THE ASYLUM ERA
Between 1722 and 1857 seven asylums had been erected in Scotland, all with Royal Charters. These were located near the larger towns and were governed by Local Boards of Management. These Royal Asylums were intended to provide sanctuary for the afflicted or destitute of the local parishes and the majority of residents were therefore rate-aided parishioners; more commonly referred to as 'paupers'. It was not uncommon for asylums to receive private patients whose ongoing care was financed by relatives or from personal estates. In addition to the Royal Asylums, there were many privately owned asylums boarding both pauper and private patients. Significantly, at this time, there existed no central authority charged with exercising general supervision of the insane or their guardians. The Scottish Lunacy Act passed in 1857 was prompted by public reaction against the provision of care for the mentally ill throughout the 19th century, as the full horrors of incarceration in private madhouses and institutions were revealed. Such laws as existed appeared only to protect paying patients in private madhouses, and to prevent wrongful detention of the sane. The Act ushered in an era of 'moral treatment' and strong advocacy for a society and way of life which could reduce the amount of mental ill-health or prevent its recurrence; the concepts of 'preventative psychiatry' and 'mental hygiene'.
' Just as we appoint officers of public health, whose business it is to hunt out fever and contagious maladies, the offspring of ignorance and neglect, and to trace them to their lair, and to strangle them at birth, let us think how the same principles may be applied to diseases of the mind.'
Dr John Hawkes, 1857
Underlying these noble aims was a sound politically- driven business strategy with a goal for well- managed public institutions which, if large enough, would cost the public less than the small private madhouses, especially if they used the sound principles of industry. The political criteria for success in running asylums had little to do with the rates of cure or discharge. The principal concern was the achievement of the lowest possible running costs, and the Annual Accounts Statement was therefore given prominence in the report submitted each year by the Medical Superintendent to the Board of Control.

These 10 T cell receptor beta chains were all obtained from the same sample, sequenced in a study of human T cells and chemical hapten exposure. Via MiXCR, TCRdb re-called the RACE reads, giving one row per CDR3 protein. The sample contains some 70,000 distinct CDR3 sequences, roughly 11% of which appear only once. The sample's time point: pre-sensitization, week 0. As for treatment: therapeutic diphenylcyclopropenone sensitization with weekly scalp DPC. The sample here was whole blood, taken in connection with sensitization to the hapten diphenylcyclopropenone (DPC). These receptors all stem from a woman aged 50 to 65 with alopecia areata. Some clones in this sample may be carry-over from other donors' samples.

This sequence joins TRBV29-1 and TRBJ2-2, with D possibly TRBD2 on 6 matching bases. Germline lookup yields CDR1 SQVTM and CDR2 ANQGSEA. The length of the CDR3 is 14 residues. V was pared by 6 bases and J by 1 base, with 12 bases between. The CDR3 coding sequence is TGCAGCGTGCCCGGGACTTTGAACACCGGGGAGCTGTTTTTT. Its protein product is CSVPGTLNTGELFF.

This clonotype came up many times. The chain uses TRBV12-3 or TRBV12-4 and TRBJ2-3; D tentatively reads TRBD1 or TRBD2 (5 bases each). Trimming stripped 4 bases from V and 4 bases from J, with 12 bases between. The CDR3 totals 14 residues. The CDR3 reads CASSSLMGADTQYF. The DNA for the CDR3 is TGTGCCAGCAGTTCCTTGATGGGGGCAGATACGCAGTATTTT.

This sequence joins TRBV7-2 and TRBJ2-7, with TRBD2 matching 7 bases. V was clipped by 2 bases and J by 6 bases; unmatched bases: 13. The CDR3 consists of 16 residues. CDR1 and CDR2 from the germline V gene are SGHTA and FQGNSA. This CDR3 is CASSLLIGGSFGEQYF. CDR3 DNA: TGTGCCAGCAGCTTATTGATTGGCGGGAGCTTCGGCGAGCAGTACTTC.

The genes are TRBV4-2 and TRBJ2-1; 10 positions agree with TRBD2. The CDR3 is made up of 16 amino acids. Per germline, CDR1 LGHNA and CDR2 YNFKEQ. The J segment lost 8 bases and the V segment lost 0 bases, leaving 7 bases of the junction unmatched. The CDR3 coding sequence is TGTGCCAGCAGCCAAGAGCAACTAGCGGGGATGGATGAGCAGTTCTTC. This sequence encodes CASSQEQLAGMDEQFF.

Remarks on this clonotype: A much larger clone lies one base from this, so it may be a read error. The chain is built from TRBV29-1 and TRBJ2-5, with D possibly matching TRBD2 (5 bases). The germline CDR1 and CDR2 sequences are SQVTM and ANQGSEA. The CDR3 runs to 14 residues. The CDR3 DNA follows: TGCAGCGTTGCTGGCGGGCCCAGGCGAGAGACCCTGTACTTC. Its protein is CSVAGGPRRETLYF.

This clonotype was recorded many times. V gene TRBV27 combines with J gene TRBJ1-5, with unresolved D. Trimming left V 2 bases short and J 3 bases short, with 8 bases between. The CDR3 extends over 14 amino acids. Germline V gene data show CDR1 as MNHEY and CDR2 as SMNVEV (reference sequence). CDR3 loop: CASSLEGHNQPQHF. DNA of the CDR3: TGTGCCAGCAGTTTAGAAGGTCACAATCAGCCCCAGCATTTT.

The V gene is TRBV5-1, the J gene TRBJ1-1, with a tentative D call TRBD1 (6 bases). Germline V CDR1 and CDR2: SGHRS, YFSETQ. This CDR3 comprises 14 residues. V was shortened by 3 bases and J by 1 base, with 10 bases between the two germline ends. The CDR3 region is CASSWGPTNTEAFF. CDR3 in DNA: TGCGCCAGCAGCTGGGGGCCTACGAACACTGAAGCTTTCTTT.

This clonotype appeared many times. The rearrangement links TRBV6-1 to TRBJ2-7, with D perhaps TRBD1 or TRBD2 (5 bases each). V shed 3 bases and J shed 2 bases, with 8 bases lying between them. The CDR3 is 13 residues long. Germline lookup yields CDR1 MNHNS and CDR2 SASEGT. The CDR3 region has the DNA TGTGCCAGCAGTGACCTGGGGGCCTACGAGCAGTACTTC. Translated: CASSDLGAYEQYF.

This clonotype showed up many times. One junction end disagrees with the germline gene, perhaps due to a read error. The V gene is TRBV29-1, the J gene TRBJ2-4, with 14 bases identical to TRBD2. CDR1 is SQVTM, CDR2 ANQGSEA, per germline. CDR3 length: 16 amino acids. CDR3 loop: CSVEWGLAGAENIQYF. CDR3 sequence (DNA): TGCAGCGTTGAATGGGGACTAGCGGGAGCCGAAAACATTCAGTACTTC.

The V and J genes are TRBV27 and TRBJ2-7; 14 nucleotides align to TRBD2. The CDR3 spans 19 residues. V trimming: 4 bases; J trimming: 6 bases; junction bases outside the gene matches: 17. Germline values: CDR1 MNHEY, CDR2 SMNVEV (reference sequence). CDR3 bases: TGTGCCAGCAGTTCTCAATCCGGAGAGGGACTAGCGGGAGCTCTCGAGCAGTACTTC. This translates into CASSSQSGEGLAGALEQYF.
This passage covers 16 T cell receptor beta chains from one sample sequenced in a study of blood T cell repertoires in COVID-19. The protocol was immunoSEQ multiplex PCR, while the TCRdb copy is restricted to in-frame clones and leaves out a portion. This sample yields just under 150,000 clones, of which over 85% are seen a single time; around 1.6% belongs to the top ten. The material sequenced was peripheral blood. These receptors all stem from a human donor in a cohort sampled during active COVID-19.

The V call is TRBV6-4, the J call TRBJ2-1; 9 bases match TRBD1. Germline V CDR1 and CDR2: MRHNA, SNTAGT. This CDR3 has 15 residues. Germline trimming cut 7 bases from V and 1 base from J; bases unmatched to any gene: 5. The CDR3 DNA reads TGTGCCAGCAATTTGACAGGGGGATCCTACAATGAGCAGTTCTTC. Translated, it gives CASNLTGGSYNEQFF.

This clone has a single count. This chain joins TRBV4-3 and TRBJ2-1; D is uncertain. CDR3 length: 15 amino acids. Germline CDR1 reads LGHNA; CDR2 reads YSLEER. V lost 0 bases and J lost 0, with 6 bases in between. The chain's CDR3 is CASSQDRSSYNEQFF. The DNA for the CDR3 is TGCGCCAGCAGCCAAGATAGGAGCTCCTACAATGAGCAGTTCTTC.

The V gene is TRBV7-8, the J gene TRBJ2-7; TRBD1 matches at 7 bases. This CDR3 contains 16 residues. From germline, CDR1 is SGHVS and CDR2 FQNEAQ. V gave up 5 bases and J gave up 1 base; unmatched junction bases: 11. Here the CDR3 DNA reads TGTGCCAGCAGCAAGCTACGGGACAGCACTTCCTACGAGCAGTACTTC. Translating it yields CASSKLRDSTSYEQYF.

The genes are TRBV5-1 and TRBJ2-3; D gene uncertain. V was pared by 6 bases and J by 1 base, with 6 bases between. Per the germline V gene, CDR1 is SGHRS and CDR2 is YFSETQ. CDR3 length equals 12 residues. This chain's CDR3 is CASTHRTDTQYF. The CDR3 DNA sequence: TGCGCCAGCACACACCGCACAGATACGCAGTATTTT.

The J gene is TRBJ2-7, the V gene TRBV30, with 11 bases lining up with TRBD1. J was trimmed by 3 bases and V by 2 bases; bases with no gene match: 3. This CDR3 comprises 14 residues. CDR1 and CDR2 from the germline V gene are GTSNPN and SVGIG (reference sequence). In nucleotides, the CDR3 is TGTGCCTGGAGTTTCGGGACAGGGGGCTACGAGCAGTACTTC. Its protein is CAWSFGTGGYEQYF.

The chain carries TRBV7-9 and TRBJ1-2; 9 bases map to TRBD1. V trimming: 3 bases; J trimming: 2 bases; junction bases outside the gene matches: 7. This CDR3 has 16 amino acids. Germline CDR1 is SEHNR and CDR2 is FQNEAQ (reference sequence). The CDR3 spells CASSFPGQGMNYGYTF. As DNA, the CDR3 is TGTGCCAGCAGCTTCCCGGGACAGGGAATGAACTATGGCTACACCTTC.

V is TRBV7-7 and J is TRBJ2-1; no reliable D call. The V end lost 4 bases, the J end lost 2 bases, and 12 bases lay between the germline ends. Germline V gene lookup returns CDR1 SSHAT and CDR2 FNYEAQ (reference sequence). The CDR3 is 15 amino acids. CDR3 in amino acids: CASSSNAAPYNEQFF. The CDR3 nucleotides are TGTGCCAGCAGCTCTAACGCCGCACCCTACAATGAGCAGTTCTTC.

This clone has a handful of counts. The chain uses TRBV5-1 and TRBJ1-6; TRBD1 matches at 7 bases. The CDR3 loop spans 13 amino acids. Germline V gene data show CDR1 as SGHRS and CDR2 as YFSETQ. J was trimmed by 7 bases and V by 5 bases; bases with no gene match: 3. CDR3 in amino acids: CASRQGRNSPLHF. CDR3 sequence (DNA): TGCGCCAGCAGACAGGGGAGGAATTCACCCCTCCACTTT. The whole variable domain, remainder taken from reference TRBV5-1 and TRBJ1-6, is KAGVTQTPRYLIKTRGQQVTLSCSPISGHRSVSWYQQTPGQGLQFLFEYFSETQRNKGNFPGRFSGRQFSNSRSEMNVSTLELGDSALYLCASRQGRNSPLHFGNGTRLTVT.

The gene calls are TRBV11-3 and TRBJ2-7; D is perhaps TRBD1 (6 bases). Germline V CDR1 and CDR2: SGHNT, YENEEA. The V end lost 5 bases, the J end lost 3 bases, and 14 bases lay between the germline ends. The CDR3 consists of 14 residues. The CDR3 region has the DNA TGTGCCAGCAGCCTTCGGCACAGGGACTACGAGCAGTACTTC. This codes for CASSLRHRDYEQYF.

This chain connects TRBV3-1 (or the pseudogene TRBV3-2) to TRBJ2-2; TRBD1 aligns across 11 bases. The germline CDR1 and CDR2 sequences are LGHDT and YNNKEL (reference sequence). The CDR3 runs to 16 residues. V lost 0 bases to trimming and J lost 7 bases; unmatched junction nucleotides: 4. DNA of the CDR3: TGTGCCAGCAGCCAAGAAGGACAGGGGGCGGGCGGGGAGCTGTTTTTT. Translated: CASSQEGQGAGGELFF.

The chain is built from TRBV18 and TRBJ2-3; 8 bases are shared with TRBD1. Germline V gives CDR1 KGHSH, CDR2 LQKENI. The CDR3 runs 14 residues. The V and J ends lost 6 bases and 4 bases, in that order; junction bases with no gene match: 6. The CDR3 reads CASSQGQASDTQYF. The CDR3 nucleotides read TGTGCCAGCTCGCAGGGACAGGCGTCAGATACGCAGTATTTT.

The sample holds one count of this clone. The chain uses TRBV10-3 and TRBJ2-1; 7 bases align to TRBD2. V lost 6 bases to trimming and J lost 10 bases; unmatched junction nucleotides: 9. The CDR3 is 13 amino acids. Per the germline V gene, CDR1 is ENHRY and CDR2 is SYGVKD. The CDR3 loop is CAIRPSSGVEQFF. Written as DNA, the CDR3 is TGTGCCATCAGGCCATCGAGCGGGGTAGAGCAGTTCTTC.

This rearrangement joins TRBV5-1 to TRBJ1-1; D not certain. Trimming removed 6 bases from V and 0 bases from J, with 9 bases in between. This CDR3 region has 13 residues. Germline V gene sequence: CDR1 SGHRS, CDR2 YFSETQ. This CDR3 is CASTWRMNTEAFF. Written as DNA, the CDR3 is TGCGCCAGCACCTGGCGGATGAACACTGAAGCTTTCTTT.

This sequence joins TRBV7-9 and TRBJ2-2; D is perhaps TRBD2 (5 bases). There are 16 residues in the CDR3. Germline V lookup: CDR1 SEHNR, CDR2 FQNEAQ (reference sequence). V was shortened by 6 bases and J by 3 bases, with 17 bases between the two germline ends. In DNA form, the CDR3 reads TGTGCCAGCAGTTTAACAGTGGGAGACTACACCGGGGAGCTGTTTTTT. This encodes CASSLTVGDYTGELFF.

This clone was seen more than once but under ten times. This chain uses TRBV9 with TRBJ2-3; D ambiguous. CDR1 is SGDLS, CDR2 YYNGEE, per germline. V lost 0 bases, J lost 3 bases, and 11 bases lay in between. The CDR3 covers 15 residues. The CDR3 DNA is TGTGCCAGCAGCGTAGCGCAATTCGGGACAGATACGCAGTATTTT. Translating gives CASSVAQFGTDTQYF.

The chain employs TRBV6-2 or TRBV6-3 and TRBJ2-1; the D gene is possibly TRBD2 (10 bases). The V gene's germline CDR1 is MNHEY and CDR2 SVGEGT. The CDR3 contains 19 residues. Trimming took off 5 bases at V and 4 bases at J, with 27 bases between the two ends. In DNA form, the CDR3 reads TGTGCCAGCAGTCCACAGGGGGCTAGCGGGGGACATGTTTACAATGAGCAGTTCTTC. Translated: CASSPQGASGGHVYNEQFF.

The 1857 Act made provision for the general supervision of the insane under a General Board of Control for Scotland. The Board of Control was responsible for ensuring that asylums were provided by the Local Authorities and paid for out of local rates. The Board's Commissioners were charged to first establish and then report on the activities of District Lunacy Boards. One such Board was Kirklands Joint Board, on which Lanarkshire, Govan and Glasgow were represented. It was set up in Bothwell with responsibility for the control of the new Kirklands Lunatic Asylum. In 1886, Kirklands Joint Board opened a forty-bed annexe to Kirklands Asylum at Liquo near Bowhousebog. This small hospital was less than one mile from the present Hartwood Hospital and was the first asylum established in this particular area of Lanarkshire. It had a relatively brief life span and, following its closure in early 1895, it was converted to six small dwelling houses which have since been demolished.
Shortly after the opening of Liquo Asylum, Kirklands Joint Board sought to provide a much larger hospital on land purchased from the Hartwood Estate of Lord Deas. This prompted Sir Windham Charles James Carmichael Anstruther of Westraw and Carmichael to campaign for the establishment of a new District Lunacy Board. He succeeded in his efforts and the Lanark District Lunacy Board was established in 1888. The Board was constituted from twelve appointees from the County Council of Lanark, and one each from the Lanarkshire Burghs of Lanark, Rutherglen, Hamilton, Airdrie and Coatbridge. Perhaps in recognition of his determined campaigning, Sir Windham C J C Anstruther became the first Chairman of the newly formed Lanark District Lunacy Board which supervised most of the early building work at Hartwood.
It must have been with great pride and perhaps a little satisfaction that Sir Windham presided over the official opening ceremony, and accepted the presentation of a golden key as a souvenir of the occasion. After his death on 26 January 1898, and in keeping with his expressed wishes, a plaque was commissioned and erected in his memory in the new hospital. He was succeeded as Chairman by Sir Robert King Stewart of Murdostoun, K.B.E., Lord Lieutenant of the County of Lanark. A County Councillor and son of a former Lord Provost of Glasgow, Sir Robert, who had been a member of the governing body from the opening of the Hospital in 1895, was Chairman until his death on 20 December 1930.
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